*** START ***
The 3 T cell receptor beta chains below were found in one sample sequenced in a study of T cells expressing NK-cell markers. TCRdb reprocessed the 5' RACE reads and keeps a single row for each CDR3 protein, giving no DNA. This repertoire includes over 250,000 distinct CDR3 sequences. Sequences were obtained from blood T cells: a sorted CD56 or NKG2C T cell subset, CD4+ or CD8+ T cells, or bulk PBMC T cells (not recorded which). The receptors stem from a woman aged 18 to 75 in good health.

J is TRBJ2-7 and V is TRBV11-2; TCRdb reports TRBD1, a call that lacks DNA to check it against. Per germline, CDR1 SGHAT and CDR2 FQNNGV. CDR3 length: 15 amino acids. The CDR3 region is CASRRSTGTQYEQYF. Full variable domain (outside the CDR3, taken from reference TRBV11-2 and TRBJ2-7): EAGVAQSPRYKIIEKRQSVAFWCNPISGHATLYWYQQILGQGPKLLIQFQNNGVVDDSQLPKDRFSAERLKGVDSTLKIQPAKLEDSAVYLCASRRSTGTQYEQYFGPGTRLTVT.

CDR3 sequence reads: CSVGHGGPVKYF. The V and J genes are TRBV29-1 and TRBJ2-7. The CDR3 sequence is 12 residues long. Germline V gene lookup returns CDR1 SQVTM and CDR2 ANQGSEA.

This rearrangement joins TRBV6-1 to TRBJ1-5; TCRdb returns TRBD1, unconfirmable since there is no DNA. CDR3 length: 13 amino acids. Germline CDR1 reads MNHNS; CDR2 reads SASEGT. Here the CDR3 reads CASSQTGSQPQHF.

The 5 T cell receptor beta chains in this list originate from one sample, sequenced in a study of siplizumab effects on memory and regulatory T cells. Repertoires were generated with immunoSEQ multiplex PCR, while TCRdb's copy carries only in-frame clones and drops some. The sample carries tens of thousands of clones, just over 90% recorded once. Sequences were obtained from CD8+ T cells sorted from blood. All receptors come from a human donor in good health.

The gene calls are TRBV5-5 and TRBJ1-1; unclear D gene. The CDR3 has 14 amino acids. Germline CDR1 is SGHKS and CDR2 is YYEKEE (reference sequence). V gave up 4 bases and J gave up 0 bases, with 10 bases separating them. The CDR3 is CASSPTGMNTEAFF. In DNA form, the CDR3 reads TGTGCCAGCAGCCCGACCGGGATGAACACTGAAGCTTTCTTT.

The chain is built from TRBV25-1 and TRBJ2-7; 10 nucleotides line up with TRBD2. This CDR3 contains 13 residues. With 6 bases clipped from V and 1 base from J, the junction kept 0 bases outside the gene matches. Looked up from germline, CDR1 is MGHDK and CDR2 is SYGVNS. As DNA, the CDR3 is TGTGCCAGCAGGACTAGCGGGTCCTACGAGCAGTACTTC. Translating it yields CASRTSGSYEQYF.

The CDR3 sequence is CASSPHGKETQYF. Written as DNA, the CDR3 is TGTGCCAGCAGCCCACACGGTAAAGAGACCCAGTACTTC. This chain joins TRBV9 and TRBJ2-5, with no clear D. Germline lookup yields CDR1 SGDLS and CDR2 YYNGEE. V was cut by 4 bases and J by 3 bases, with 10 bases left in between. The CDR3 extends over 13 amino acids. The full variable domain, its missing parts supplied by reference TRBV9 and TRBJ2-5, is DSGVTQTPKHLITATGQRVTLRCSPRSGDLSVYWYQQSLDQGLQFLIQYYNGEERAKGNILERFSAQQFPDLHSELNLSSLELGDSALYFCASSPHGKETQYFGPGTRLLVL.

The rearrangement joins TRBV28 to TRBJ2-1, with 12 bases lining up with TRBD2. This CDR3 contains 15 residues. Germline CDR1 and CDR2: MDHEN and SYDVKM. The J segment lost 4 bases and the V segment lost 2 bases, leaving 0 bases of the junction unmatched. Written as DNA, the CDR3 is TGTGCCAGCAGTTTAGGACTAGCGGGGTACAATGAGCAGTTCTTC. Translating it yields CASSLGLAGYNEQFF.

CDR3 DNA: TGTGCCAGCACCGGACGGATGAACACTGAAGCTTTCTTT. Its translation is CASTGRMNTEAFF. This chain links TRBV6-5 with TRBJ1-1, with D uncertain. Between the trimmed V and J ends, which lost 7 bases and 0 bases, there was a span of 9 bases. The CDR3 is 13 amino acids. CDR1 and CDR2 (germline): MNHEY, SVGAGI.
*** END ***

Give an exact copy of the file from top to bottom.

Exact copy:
The 3 T cell receptor beta chains below were found in one sample sequenced in a study of T cells expressing NK-cell markers. TCRdb reprocessed the 5' RACE reads and keeps a single row for each CDR3 protein, giving no DNA. This repertoire includes over 250,000 distinct CDR3 sequences. Sequences were obtained from blood T cells: a sorted CD56 or NKG2C T cell subset, CD4+ or CD8+ T cells, or bulk PBMC T cells (not recorded which). The receptors stem from a woman aged 18 to 75 in good health.

J is TRBJ2-7 and V is TRBV11-2; TCRdb reports TRBD1, a call that lacks DNA to check it against. Per germline, CDR1 SGHAT and CDR2 FQNNGV. CDR3 length: 15 amino acids. The CDR3 region is CASRRSTGTQYEQYF. Full variable domain (outside the CDR3, taken from reference TRBV11-2 and TRBJ2-7): EAGVAQSPRYKIIEKRQSVAFWCNPISGHATLYWYQQILGQGPKLLIQFQNNGVVDDSQLPKDRFSAERLKGVDSTLKIQPAKLEDSAVYLCASRRSTGTQYEQYFGPGTRLTVT.

CDR3 sequence reads: CSVGHGGPVKYF. The V and J genes are TRBV29-1 and TRBJ2-7. The CDR3 sequence is 12 residues long. Germline V gene lookup returns CDR1 SQVTM and CDR2 ANQGSEA.

This rearrangement joins TRBV6-1 to TRBJ1-5; TCRdb returns TRBD1, unconfirmable since there is no DNA. CDR3 length: 13 amino acids. Germline CDR1 reads MNHNS; CDR2 reads SASEGT. Here the CDR3 reads CASSQTGSQPQHF.

The 5 T cell receptor beta chains in this list originate from one sample, sequenced in a study of siplizumab effects on memory and regulatory T cells. Repertoires were generated with immunoSEQ multiplex PCR, while TCRdb's copy carries only in-frame clones and drops some. The sample carries tens of thousands of clones, just over 90% recorded once. Sequences were obtained from CD8+ T cells sorted from blood. All receptors come from a human donor in good health.

The gene calls are TRBV5-5 and TRBJ1-1; unclear D gene. The CDR3 has 14 amino acids. Germline CDR1 is SGHKS and CDR2 is YYEKEE (reference sequence). V gave up 4 bases and J gave up 0 bases, with 10 bases separating them. The CDR3 is CASSPTGMNTEAFF. In DNA form, the CDR3 reads TGTGCCAGCAGCCCGACCGGGATGAACACTGAAGCTTTCTTT.

The chain is built from TRBV25-1 and TRBJ2-7; 10 nucleotides line up with TRBD2. This CDR3 contains 13 residues. With 6 bases clipped from V and 1 base from J, the junction kept 0 bases outside the gene matches. Looked up from germline, CDR1 is MGHDK and CDR2 is SYGVNS. As DNA, the CDR3 is TGTGCCAGCAGGACTAGCGGGTCCTACGAGCAGTACTTC. Translating it yields CASRTSGSYEQYF.

The CDR3 sequence is CASSPHGKETQYF. Written as DNA, the CDR3 is TGTGCCAGCAGCCCACACGGTAAAGAGACCCAGTACTTC. This chain joins TRBV9 and TRBJ2-5, with no clear D. Germline lookup yields CDR1 SGDLS and CDR2 YYNGEE. V was cut by 4 bases and J by 3 bases, with 10 bases left in between. The CDR3 extends over 13 amino acids. The full variable domain, its missing parts supplied by reference TRBV9 and TRBJ2-5, is DSGVTQTPKHLITATGQRVTLRCSPRSGDLSVYWYQQSLDQGLQFLIQYYNGEERAKGNILERFSAQQFPDLHSELNLSSLELGDSALYFCASSPHGKETQYFGPGTRLLVL.

The rearrangement joins TRBV28 to TRBJ2-1, with 12 bases lining up with TRBD2. This CDR3 contains 15 residues. Germline CDR1 and CDR2: MDHEN and SYDVKM. The J segment lost 4 bases and the V segment lost 2 bases, leaving 0 bases of the junction unmatched. Written as DNA, the CDR3 is TGTGCCAGCAGTTTAGGACTAGCGGGGTACAATGAGCAGTTCTTC. Translating it yields CASSLGLAGYNEQFF.

CDR3 DNA: TGTGCCAGCACCGGACGGATGAACACTGAAGCTTTCTTT. Its translation is CASTGRMNTEAFF. This chain links TRBV6-5 with TRBJ1-1, with D uncertain. Between the trimmed V and J ends, which lost 7 bases and 0 bases, there was a span of 9 bases. The CDR3 is 13 amino acids. CDR1 and CDR2 (germline): MNHEY, SVGAGI.